HAM Operating on a Military Base

Discussion in 'On the Road' started by KJ6UFY, Jan 2, 2014.

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  1. K0HB

    K0HB XML Subscriber QRZ Page

    I spent 21 years as a Navy radioman, and I could tell you tales that would curl your hair. The rules are there for a reason.
     
  2. K7KBN

    K7KBN Ham Member QRZ Page

    From 1963 to 1966, USS Kitty Hawk (CVA-63) was on 40 through 10 meters as K7KBN/MM with a Collins S-Line and a top-fed vertical. Of course, once we left First Fleet and became part of Seventh Fleet (i.e. when we were west of 160 degrees east longitude), we had to secure the transmitter. Never had problems. The CO and Flag visited the shack quite often, so we hams had to keep it looking good.
     
  3. K4KWH

    K4KWH Guest

    It always helps to have "friends" in high places.;) One such friend of amateur radio was USAF Gen. Curtis LeMay!:D I read that he was instrumental in getting effective global comms for USAF and Strategic Air Command thru the 50's and 60's. I did know his call (read it somewhere), but from the article I read (also years ago), he was quite the active ham himself! Probably there was not much "restriction" on his watch, either! ;)

    What is sometimes overlooked is, amateur radio has such a cross section of knowledge of radio. However, people in their lack of knowledge tend to minimize the vast pool of talent that exists within the hobby, and they lump it in with CB, etc, and trivialize our hobby needlessly. It is true that milcomm is sometimes rigid and encapsulated such that THEY can't see us as having any such knowledge. Others, better informed, realize that talent and take advantage of it. OTH, I can understand the reasons for milcomm restricting our operations within their perimeter. OPSEC has become SO much stricter post 9/11, and any breach of info, however accidental, could be dangerous. Even here, I've watched discussion of such things as frequencies of operations which may or may not be important, but OPSEC teaches to never, never, never talk about frequencies (and other things).:confused: That makes it "sticky" because someone who may be in the military may be a ham, but is not part of milcomm. Because it is so natural to talk about specific things, where one is operating from, etc, it is easy to slip and reveal something that one doesn't even realize he is revealing. So to "chink" any cracks, so to speak, they *MAY* not want civilian radio stations on base without having certain controls. After all, It IS their turf and their decision, and they are only trying to keep our country safe from those who would like nothing better than to destroy us!:D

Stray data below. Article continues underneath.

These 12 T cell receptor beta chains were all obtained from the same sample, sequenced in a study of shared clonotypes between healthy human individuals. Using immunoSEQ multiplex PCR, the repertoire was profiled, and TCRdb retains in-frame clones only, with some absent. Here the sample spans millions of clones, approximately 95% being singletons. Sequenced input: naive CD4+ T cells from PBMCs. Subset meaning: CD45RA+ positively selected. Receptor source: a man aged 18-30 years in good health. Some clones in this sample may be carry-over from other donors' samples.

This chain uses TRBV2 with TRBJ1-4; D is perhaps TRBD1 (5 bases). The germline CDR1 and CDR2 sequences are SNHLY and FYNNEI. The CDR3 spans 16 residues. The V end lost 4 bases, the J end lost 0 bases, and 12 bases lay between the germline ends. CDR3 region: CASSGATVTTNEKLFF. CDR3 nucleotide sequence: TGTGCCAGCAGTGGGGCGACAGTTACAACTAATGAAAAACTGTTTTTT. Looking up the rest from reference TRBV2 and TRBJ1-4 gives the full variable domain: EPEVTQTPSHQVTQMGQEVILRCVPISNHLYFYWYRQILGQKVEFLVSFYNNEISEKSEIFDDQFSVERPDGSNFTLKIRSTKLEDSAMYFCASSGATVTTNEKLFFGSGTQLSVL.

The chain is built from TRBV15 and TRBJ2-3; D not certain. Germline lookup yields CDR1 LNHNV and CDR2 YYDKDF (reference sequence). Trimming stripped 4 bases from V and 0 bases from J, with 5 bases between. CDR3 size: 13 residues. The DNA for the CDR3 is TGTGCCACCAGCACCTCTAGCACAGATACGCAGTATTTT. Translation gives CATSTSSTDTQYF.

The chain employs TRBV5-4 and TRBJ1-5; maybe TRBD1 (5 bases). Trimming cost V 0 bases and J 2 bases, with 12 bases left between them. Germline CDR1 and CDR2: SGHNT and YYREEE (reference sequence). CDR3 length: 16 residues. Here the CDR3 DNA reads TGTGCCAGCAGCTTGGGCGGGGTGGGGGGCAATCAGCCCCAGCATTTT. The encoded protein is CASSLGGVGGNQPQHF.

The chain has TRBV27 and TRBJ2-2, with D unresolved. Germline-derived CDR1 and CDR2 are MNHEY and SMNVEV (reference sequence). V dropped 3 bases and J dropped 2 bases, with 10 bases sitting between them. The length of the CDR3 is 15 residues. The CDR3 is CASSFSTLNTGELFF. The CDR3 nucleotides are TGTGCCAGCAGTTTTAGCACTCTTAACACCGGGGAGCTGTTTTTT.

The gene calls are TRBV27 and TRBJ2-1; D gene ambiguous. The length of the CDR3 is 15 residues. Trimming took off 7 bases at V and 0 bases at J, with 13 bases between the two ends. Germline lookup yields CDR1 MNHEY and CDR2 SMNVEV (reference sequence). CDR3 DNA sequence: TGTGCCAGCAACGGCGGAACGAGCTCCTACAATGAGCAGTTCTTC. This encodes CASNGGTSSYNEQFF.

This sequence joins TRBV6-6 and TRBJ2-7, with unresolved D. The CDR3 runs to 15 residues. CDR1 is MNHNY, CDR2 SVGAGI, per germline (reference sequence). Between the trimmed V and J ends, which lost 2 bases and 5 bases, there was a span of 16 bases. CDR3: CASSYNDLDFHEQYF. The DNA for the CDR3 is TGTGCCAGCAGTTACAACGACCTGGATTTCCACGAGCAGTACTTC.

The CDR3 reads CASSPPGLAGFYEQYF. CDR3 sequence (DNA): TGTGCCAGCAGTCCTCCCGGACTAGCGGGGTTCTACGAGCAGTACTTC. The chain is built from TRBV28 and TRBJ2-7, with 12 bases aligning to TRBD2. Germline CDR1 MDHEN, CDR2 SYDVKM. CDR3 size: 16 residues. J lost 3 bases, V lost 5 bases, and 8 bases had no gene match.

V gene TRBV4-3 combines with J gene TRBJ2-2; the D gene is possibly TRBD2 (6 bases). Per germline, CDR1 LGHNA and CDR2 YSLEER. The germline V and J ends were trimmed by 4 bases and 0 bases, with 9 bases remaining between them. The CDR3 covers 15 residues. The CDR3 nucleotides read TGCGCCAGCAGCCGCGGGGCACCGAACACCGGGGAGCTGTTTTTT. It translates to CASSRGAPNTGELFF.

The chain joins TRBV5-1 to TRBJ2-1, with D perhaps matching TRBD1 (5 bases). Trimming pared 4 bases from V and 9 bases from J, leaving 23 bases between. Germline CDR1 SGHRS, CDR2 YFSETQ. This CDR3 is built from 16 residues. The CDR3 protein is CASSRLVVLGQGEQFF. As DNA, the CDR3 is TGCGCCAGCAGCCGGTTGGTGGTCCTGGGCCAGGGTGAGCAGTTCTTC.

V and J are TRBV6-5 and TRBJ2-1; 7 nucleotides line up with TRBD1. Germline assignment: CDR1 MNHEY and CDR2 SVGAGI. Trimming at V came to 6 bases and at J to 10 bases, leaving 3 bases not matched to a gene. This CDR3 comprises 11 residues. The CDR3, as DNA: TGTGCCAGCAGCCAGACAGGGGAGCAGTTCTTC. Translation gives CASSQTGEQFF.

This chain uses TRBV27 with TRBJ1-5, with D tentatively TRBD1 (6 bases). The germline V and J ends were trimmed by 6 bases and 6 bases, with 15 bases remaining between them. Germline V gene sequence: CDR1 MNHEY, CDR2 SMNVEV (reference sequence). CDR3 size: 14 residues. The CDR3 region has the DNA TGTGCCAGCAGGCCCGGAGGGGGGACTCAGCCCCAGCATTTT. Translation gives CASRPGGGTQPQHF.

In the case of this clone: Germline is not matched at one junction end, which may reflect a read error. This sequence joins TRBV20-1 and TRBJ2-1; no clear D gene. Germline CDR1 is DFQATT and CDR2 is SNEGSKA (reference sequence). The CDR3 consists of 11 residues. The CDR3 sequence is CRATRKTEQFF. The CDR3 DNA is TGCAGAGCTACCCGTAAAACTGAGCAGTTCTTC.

4. N4AAB

    N4AAB XML Subscriber QRZ Page

    I no longer work on the military base, hopefully my move to another area more out into the country, will enable me to actually hear other hams on my HF radio.
     
  5. W1GUH

    W1GUH Ham Member QRZ Page

    Perfect solution, not only for military base operation but to be able to ignore HOA restrictions. Hide the antenna in plain sight on the car! You won't rule the band...probably won't bust pile-ups...but you will be able to operate with impunity.
     
  6. K0HB

    K0HB XML Subscriber QRZ Page

    If you are on a military base, your privilege to establish a radio station will be granted (or not) by the commander of the installation. Proceed at your own risk if you have no permission. If your transmissions cause a problem with their communications, expect your "impunity" to be cancelled abruptly.
     
  7. N5TWB

    N5TWB Ham Member QRZ Page

    If Ft. Sill OK (147 sq. miles) is big enough for 155mm (and I know it is for an absolute fact) then Ft. Hood @ 335 sq. miles is most certainly big enough and has been for quite some time.
     
  8. KC2UGV

    KC2UGV Ham Member QRZ Page

    Only two ranges on Ft Hood are big enough. Crittenberger and one of the ranges on West Ft Hood.
     
  9. N4AAB

    N4AAB XML Subscriber QRZ Page

    It would depend on direction the barrels were pointed when the 155s were fired. It is possible Ft. Hood added acerage since the last time I was in that area, which was decades ago.
     
  10. KF5VGK

    KF5VGK Premium Subscriber QRZ Page

    Back on topic, I live near and work on Ft. Hood. I have looked around in the regs for Ft. Hood guidance regarding amatuer radio. All I can find so far is who to contact if you want to install a CB base station antenna at on-base housing. Haven't seen much regarding HAM radio, but I could be looking in the wrong place.
     
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